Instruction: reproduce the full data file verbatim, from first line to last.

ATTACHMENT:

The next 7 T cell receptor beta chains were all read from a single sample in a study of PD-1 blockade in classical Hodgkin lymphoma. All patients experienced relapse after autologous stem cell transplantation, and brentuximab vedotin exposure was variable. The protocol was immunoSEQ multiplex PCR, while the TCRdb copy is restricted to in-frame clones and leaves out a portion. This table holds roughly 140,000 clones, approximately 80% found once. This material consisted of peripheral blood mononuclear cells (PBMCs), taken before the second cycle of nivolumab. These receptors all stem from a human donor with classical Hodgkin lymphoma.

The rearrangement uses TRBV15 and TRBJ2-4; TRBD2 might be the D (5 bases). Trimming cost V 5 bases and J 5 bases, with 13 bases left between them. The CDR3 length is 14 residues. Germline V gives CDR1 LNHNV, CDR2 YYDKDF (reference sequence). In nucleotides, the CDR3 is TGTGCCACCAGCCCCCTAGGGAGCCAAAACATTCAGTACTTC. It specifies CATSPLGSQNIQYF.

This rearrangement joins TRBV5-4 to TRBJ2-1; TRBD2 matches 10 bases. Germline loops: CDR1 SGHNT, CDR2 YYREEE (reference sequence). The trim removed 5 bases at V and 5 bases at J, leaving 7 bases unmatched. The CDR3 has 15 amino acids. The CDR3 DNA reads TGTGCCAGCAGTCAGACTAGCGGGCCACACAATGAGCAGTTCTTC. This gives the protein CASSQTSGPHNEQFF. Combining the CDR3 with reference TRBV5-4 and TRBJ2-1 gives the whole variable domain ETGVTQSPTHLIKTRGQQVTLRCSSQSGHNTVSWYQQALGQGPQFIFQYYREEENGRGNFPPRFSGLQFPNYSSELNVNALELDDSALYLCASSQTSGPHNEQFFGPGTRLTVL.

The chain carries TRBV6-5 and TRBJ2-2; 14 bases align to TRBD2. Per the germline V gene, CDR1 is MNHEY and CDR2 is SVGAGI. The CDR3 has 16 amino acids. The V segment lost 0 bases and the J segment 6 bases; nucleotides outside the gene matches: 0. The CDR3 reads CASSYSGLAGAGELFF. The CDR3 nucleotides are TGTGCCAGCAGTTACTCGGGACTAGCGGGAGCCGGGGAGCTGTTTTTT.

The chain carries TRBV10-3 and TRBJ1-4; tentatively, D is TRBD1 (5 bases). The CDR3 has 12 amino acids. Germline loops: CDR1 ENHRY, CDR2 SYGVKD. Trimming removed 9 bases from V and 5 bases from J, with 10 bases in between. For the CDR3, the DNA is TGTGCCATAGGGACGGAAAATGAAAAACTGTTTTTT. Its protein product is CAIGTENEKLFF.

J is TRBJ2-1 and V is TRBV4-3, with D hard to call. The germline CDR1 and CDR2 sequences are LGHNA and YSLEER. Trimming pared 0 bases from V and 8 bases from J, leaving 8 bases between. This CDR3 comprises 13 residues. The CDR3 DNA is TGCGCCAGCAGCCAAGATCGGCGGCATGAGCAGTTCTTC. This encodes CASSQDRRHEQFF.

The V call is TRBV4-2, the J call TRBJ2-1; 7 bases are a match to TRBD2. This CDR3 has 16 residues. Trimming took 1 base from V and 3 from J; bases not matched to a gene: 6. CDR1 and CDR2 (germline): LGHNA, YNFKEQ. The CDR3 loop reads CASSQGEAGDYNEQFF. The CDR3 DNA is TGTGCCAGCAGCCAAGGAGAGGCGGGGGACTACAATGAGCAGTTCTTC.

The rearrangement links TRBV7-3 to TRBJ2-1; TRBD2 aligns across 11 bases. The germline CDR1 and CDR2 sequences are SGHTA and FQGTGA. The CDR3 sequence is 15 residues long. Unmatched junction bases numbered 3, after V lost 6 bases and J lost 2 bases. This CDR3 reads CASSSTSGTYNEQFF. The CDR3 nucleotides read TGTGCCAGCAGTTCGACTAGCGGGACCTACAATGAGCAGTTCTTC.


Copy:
The next 7 T cell receptor beta chains were all read from a single sample in a study of PD-1 blockade in classical Hodgkin lymphoma. All patients experienced relapse after autologous stem cell transplantation, and brentuximab vedotin exposure was variable. The protocol was immunoSEQ multiplex PCR, while the TCRdb copy is restricted to in-frame clones and leaves out a portion. This table holds roughly 140,000 clones, approximately 80% found once. This material consisted of peripheral blood mononuclear cells (PBMCs), taken before the second cycle of nivolumab. These receptors all stem from a human donor with classical Hodgkin lymphoma.

The rearrangement uses TRBV15 and TRBJ2-4; TRBD2 might be the D (5 bases). Trimming cost V 5 bases and J 5 bases, with 13 bases left between them. The CDR3 length is 14 residues. Germline V gives CDR1 LNHNV, CDR2 YYDKDF (reference sequence). In nucleotides, the CDR3 is TGTGCCACCAGCCCCCTAGGGAGCCAAAACATTCAGTACTTC. It specifies CATSPLGSQNIQYF.

This rearrangement joins TRBV5-4 to TRBJ2-1; TRBD2 matches 10 bases. Germline loops: CDR1 SGHNT, CDR2 YYREEE (reference sequence). The trim removed 5 bases at V and 5 bases at J, leaving 7 bases unmatched. The CDR3 has 15 amino acids. The CDR3 DNA reads TGTGCCAGCAGTCAGACTAGCGGGCCACACAATGAGCAGTTCTTC. This gives the protein CASSQTSGPHNEQFF. Combining the CDR3 with reference TRBV5-4 and TRBJ2-1 gives the whole variable domain ETGVTQSPTHLIKTRGQQVTLRCSSQSGHNTVSWYQQALGQGPQFIFQYYREEENGRGNFPPRFSGLQFPNYSSELNVNALELDDSALYLCASSQTSGPHNEQFFGPGTRLTVL.

The chain carries TRBV6-5 and TRBJ2-2; 14 bases align to TRBD2. Per the germline V gene, CDR1 is MNHEY and CDR2 is SVGAGI. The CDR3 has 16 amino acids. The V segment lost 0 bases and the J segment 6 bases; nucleotides outside the gene matches: 0. The CDR3 reads CASSYSGLAGAGELFF. The CDR3 nucleotides are TGTGCCAGCAGTTACTCGGGACTAGCGGGAGCCGGGGAGCTGTTTTTT.

The chain carries TRBV10-3 and TRBJ1-4; tentatively, D is TRBD1 (5 bases). The CDR3 has 12 amino acids. Germline loops: CDR1 ENHRY, CDR2 SYGVKD. Trimming removed 9 bases from V and 5 bases from J, with 10 bases in between. For the CDR3, the DNA is TGTGCCATAGGGACGGAAAATGAAAAACTGTTTTTT. Its protein product is CAIGTENEKLFF.

J is TRBJ2-1 and V is TRBV4-3, with D hard to call. The germline CDR1 and CDR2 sequences are LGHNA and YSLEER. Trimming pared 0 bases from V and 8 bases from J, leaving 8 bases between. This CDR3 comprises 13 residues. The CDR3 DNA is TGCGCCAGCAGCCAAGATCGGCGGCATGAGCAGTTCTTC. This encodes CASSQDRRHEQFF.

The V call is TRBV4-2, the J call TRBJ2-1; 7 bases are a match to TRBD2. This CDR3 has 16 residues. Trimming took 1 base from V and 3 from J; bases not matched to a gene: 6. CDR1 and CDR2 (germline): LGHNA, YNFKEQ. The CDR3 loop reads CASSQGEAGDYNEQFF. The CDR3 DNA is TGTGCCAGCAGCCAAGGAGAGGCGGGGGACTACAATGAGCAGTTCTTC.

The rearrangement links TRBV7-3 to TRBJ2-1; TRBD2 aligns across 11 bases. The germline CDR1 and CDR2 sequences are SGHTA and FQGTGA. The CDR3 sequence is 15 residues long. Unmatched junction bases numbered 3, after V lost 6 bases and J lost 2 bases. This CDR3 reads CASSSTSGTYNEQFF. The CDR3 nucleotides read TGTGCCAGCAGTTCGACTAGCGGGACCTACAATGAGCAGTTCTTC.